To identify venomous snakes in Oklahoma, look for distinct markings. The cottonmouth has dark bands across its back, the copperhead has hourglass-shaped dark bands across its back, and the coral snake has alternating red, yellow and black bands.
Venomous snakes in Oklahoma typically behave differently than non-venomous snakes. They are often more active during the day, while non-venomous snakes usually prefer to hunt at night. Venomous snakes also tend to be more defensive and are more likely to coil and rattle their tails when disturbed. They usually move quickly and in a straight line and will strike if they feel threatened.
Identifying Venomous Snakes in Oklahoma
- In Oklahoma, the three main venomous snakes are the Western Diamondback rattlesnake, the Copperhead, and the Cottonmouth.
- Western Diamondback rattlesnakes are the largest venomous snakes in Oklahoma, growing up to 5 feet in length. They have a pattern of diamond-shaped markings that run the length of their body, and a rattle at the end of their tail.
- Copperheads are the second most common venomous snake in Oklahoma. They are typically smaller than the Western Diamondback, reaching up to 3 feet in length. They have a pattern of hourglass-shaped markings along their body and a triangular head.
- Cottonmouths are the third most common venomous snake in Oklahoma. They are usually smaller than the other two species, growing up to 2 feet in length. They have a pattern of dark bands along their body, and a white mouth when threatened.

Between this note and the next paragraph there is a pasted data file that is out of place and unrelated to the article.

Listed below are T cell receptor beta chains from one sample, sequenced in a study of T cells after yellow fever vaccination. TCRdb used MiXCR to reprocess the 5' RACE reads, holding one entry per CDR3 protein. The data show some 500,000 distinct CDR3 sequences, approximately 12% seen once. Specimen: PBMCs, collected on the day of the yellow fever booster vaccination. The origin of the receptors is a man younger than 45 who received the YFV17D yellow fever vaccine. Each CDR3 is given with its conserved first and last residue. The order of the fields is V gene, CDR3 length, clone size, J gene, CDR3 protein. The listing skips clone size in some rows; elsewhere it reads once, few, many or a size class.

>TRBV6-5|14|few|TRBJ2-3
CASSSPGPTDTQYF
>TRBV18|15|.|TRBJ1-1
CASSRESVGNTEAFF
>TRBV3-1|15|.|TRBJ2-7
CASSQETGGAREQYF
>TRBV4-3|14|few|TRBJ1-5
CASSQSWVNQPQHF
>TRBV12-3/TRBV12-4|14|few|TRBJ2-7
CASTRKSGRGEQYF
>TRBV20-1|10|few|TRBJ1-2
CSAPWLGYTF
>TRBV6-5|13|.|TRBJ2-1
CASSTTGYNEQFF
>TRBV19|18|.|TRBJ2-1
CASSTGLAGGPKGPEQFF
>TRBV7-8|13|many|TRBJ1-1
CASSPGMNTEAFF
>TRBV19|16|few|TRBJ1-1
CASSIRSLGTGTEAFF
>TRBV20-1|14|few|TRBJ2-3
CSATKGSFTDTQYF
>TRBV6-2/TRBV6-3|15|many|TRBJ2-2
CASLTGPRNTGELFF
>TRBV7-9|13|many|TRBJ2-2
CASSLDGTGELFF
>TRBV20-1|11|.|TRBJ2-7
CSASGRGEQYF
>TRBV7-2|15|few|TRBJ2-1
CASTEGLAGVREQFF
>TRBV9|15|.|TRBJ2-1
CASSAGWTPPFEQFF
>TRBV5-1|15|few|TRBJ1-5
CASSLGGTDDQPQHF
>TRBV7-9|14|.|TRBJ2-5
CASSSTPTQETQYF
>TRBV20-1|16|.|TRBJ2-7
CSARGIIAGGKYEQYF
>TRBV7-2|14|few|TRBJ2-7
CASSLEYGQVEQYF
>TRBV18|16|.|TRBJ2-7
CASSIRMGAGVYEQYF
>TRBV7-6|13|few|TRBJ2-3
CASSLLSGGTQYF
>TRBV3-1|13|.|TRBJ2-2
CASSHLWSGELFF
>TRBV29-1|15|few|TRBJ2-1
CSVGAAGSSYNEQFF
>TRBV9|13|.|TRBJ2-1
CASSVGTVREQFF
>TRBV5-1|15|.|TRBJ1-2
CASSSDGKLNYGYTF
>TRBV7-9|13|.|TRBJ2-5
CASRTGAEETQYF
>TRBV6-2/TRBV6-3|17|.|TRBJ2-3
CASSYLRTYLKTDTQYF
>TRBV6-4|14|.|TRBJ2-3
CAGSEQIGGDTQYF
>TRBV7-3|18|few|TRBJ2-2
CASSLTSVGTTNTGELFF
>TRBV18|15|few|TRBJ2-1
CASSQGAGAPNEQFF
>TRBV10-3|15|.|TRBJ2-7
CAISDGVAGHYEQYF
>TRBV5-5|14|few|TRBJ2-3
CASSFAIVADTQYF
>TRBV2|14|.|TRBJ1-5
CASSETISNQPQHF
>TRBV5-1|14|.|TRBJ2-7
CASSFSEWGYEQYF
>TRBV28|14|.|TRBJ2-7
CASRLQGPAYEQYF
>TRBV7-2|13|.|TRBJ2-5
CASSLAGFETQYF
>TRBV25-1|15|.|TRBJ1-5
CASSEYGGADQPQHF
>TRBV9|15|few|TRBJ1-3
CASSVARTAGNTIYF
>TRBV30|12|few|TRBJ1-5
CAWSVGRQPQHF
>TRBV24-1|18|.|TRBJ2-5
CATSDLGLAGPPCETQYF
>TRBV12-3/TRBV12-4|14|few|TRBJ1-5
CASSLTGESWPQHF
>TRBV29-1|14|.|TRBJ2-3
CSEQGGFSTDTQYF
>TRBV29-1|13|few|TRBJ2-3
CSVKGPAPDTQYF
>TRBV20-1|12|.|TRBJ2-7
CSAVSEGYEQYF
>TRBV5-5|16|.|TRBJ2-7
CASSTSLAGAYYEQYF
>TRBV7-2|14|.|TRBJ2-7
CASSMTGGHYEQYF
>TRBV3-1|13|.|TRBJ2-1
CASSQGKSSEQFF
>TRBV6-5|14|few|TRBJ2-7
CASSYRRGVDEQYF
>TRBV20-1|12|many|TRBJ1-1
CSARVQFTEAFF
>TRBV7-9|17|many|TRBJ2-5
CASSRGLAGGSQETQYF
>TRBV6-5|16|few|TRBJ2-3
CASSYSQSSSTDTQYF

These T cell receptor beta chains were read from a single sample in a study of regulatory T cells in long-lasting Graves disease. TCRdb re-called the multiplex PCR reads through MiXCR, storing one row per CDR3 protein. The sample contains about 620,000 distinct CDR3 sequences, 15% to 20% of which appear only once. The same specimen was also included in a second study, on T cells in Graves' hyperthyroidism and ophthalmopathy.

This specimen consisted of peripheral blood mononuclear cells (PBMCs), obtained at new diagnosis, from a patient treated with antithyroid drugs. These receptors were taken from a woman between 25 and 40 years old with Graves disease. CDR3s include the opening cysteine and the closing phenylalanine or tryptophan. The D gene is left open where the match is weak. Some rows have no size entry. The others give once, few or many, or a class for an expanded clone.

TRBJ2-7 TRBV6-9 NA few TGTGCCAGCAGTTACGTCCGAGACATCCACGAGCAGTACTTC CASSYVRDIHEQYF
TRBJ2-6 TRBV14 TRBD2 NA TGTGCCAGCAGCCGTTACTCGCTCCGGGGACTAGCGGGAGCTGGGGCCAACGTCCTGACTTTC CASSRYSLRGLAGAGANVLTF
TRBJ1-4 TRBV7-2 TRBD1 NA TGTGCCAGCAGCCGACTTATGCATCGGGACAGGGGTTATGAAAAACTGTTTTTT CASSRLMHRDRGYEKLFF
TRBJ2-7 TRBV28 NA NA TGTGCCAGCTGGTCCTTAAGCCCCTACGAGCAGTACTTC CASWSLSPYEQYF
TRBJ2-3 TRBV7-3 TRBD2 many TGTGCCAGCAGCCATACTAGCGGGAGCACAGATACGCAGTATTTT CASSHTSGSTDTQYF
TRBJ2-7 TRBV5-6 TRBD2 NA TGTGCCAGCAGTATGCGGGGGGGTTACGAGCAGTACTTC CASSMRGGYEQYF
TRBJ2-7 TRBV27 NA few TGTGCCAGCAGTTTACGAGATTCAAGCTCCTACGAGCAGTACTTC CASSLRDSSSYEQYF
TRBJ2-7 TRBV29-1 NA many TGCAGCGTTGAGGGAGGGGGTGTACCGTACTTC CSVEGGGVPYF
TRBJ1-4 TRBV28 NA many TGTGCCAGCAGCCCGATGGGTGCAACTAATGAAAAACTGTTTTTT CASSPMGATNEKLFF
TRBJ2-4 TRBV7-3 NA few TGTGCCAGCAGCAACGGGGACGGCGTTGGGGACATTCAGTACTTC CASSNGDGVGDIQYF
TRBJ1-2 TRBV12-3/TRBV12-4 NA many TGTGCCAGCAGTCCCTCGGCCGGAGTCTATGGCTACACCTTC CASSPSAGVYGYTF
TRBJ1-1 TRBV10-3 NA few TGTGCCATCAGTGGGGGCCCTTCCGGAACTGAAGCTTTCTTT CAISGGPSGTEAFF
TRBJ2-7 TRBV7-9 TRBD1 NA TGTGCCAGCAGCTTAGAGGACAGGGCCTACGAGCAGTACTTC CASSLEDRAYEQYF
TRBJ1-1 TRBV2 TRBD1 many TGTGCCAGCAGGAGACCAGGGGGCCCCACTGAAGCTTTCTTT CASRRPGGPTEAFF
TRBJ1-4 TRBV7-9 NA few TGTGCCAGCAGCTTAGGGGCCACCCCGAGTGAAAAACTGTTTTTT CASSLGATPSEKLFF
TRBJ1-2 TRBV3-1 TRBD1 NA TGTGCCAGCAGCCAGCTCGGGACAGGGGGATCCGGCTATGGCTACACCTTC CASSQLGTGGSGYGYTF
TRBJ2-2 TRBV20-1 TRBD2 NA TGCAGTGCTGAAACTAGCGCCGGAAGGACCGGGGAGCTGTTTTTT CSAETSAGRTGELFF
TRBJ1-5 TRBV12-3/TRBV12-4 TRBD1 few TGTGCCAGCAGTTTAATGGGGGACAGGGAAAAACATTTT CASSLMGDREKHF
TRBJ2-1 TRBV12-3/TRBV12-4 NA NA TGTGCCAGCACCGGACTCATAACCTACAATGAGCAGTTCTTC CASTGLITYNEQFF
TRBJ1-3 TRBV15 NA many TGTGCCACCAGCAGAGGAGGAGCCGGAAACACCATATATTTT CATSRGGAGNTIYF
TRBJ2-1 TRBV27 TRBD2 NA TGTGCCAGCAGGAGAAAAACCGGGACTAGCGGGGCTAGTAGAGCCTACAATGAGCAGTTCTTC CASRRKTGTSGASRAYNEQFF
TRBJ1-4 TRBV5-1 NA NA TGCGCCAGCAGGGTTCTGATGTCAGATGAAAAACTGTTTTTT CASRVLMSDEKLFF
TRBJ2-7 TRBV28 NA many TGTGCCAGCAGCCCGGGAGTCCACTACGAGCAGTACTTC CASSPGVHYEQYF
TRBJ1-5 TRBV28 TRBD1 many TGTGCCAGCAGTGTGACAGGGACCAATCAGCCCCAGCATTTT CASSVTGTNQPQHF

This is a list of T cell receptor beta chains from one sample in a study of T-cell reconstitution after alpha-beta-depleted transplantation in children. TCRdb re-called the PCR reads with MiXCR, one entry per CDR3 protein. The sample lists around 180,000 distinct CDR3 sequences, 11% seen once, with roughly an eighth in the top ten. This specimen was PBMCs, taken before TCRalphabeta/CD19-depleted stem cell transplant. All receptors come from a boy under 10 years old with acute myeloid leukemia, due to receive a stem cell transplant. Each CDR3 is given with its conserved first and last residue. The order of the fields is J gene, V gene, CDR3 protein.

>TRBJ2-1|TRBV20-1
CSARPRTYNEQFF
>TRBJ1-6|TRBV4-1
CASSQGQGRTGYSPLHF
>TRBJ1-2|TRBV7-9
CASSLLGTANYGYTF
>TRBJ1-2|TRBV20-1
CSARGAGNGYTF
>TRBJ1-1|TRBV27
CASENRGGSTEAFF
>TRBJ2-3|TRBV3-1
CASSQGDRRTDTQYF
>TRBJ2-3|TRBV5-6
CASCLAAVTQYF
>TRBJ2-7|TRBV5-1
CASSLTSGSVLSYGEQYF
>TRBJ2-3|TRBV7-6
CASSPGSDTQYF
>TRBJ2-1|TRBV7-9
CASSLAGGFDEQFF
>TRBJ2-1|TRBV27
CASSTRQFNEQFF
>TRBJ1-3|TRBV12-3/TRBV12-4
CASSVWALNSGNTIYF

It is important to remember that all three species of venomous snake can be found in Oklahoma, and it is important to be able to identify each one. To identify a venomous snake, look for the following characteristics: a rattle at the end of the tail for the Western Diamondback, a pattern of hourglass-shaped markings along the body for the Copperhead, and a white mouth when threatened for the Cottonmouth. It is also important to remember to never attempt to handle or capture a venomous snake, as this can be dangerous.
Venemous Pit Vipers
Venemous Pit Vipers are a type of venomous snake that can be found in Oklahoma. These snakes are generally fairly easy to identify, as they have a distinctive triangular or diamond shaped head, vertical pupils, and heat-sensing pits located between the eyes and nostrils. Pit Vipers can range in color from shades of grey to brown, and they usually have distinctive patterns of dark and light bands down their sides. As with other venomous snakes, Pit Vipers should always be handled with extreme caution. If you encounter one, it is important to keep a safe distance and move away slowly.